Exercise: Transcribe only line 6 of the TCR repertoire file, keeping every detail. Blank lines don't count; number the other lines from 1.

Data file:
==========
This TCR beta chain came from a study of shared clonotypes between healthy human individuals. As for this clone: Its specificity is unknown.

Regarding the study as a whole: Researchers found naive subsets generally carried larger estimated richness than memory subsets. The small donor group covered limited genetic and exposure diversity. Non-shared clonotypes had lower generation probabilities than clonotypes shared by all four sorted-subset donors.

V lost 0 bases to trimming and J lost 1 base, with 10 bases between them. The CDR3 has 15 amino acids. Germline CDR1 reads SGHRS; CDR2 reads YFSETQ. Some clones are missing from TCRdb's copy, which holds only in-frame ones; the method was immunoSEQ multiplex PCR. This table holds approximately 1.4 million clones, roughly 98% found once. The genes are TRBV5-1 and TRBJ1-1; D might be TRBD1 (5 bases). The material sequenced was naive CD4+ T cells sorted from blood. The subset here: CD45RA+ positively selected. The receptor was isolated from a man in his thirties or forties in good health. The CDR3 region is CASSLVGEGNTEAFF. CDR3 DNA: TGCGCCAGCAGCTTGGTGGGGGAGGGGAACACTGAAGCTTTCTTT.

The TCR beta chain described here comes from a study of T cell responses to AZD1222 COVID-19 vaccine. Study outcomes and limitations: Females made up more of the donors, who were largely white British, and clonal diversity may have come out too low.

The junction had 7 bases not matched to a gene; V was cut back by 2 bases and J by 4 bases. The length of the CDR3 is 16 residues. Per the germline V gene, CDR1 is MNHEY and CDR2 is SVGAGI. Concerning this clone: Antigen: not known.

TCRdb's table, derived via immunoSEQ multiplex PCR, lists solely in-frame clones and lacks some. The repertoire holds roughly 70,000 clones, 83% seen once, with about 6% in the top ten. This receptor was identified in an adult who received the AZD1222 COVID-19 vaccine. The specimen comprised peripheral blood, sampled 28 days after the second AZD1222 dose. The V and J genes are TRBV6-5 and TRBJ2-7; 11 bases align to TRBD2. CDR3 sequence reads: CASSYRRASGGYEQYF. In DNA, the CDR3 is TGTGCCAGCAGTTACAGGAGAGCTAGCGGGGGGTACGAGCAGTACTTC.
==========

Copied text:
TCRdb's table, derived via immunoSEQ multiplex PCR, lists solely in-frame clones and lacks some. The repertoire holds roughly 70,000 clones, 83% seen once, with about 6% in the top ten. This receptor was identified in an adult who received the AZD1222 COVID-19 vaccine. The specimen comprised peripheral blood, sampled 28 days after the second AZD1222 dose. The V and J genes are TRBV6-5 and TRBJ2-7; 11 bases align to TRBD2. CDR3 sequence reads: CASSYRRASGGYEQYF. In DNA, the CDR3 is TGTGCCAGCAGTTACAGGAGAGCTAGCGGGGGGTACGAGCAGTACTTC.